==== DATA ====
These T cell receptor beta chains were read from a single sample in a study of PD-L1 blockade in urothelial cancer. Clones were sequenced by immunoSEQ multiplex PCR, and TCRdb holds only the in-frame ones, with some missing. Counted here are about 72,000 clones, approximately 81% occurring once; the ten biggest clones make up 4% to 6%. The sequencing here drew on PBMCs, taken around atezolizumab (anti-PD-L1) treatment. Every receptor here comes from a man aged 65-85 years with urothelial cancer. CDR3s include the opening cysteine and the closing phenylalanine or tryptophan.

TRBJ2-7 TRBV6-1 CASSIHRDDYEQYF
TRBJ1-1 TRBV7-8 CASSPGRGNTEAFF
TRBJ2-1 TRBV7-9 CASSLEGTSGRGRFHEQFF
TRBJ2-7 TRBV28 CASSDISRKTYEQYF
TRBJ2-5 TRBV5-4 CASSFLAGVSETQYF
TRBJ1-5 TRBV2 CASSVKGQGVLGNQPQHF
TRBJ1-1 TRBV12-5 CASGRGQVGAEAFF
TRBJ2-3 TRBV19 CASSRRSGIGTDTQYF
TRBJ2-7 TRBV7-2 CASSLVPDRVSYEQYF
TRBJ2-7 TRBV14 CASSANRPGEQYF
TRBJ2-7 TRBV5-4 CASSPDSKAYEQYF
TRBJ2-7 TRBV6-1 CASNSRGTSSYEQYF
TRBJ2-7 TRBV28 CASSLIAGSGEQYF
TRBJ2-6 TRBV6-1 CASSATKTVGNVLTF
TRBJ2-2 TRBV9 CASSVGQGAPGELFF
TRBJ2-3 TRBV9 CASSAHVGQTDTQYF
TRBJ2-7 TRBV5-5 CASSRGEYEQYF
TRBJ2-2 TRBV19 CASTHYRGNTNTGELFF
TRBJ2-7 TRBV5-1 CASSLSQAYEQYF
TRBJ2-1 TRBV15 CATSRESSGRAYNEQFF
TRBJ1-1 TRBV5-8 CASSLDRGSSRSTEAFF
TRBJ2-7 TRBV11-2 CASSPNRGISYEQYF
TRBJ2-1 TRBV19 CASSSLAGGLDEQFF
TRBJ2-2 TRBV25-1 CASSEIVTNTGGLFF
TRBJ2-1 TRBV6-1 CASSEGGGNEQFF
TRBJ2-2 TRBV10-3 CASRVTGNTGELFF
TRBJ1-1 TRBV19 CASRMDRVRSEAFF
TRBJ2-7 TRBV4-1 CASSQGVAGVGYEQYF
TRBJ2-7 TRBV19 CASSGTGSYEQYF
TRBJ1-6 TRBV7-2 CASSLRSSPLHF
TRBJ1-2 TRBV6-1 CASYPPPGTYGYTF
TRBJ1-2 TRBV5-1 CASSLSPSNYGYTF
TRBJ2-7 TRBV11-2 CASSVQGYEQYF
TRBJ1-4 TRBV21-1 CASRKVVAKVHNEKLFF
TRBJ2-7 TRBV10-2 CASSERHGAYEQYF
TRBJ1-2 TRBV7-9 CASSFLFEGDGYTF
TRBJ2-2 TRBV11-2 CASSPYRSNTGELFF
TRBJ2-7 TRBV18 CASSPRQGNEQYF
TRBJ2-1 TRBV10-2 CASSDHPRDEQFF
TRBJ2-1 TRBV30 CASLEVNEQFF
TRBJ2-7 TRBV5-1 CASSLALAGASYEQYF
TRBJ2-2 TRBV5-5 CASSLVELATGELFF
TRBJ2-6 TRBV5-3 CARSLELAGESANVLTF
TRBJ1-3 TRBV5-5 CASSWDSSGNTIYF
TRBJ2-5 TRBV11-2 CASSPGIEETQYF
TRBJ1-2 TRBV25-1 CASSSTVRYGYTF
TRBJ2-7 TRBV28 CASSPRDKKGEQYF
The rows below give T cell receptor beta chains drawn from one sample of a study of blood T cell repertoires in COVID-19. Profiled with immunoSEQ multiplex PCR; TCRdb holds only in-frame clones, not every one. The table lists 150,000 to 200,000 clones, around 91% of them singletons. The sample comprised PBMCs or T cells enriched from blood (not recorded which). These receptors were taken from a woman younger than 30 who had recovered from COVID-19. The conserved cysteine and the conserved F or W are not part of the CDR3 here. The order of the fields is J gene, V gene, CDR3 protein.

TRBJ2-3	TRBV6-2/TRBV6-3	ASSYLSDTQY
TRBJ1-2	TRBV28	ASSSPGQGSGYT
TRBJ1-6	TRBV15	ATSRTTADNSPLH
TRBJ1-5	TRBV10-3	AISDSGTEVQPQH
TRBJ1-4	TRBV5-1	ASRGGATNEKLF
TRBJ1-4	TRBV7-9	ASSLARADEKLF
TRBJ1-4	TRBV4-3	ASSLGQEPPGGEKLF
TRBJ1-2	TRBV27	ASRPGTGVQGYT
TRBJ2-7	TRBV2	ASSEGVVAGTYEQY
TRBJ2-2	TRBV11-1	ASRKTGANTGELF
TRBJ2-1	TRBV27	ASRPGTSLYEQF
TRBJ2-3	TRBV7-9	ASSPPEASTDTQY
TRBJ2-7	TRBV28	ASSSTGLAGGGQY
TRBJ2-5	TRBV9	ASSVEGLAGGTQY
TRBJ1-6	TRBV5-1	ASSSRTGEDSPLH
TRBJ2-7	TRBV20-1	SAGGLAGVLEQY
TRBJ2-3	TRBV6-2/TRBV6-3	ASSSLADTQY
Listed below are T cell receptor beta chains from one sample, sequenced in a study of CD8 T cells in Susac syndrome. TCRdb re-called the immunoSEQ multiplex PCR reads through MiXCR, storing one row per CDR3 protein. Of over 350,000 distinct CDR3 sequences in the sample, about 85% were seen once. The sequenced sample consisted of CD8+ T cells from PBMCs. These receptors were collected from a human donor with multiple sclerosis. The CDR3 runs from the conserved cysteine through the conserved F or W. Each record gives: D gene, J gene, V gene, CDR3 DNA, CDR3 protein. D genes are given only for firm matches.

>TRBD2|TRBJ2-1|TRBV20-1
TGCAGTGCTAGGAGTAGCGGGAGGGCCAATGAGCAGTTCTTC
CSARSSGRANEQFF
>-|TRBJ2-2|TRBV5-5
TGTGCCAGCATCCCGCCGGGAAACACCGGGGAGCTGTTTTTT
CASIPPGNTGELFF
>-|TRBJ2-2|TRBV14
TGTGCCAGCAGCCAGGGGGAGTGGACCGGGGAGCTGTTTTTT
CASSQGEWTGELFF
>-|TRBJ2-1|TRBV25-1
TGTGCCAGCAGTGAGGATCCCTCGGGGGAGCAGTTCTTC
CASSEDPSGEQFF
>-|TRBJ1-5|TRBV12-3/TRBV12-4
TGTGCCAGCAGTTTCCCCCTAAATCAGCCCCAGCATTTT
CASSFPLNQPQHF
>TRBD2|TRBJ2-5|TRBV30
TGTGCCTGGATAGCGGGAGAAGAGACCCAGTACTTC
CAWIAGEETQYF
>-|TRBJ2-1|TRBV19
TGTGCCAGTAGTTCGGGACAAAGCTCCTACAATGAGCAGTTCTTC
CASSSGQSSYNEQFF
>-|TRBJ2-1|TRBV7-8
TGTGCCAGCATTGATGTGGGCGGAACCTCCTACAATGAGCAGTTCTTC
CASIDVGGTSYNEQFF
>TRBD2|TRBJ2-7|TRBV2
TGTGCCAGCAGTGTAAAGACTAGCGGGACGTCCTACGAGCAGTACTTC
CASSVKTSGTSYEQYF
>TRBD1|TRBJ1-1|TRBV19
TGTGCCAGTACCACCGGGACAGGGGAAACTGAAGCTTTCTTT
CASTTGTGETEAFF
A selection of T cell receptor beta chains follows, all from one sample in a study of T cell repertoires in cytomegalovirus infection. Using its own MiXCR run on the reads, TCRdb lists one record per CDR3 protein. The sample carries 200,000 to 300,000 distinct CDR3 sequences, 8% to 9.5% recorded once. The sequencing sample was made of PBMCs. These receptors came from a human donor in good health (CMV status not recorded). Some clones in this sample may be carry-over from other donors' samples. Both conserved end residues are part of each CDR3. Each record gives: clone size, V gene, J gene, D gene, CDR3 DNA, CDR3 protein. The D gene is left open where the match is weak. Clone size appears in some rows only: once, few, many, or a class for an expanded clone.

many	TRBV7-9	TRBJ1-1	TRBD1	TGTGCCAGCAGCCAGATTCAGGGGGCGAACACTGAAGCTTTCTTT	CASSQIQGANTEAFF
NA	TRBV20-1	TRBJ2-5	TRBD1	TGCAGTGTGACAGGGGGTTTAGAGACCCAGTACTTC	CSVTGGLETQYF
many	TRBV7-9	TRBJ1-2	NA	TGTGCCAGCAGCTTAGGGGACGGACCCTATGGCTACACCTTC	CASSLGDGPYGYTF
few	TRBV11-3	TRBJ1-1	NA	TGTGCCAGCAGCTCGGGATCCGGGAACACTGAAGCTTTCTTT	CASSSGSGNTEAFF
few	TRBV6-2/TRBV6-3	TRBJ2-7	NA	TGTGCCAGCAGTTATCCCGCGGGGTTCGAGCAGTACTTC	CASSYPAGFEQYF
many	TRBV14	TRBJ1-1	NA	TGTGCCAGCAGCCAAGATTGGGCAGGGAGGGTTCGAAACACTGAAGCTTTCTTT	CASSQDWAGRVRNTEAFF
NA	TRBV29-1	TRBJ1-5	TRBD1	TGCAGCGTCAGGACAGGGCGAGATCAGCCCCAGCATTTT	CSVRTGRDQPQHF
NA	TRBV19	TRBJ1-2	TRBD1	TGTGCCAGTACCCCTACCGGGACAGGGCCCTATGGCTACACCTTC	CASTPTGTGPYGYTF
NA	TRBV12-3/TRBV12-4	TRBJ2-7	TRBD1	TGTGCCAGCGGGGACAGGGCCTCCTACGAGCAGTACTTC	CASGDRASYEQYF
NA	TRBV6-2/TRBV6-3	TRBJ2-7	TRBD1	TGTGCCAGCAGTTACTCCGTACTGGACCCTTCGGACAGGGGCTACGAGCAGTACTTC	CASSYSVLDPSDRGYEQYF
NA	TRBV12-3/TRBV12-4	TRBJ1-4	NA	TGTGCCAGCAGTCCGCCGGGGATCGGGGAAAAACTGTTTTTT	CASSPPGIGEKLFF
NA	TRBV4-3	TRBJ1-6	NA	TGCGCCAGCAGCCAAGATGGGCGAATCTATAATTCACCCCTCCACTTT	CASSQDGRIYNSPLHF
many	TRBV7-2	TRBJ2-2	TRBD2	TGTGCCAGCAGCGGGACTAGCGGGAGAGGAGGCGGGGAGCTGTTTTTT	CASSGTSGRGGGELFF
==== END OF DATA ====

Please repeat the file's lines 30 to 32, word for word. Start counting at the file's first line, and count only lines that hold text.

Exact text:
TRBJ2-7 TRBV19 CASSGTGSYEQYF
TRBJ1-6 TRBV7-2 CASSLRSSPLHF
TRBJ1-2 TRBV6-1 CASYPPPGTYGYTF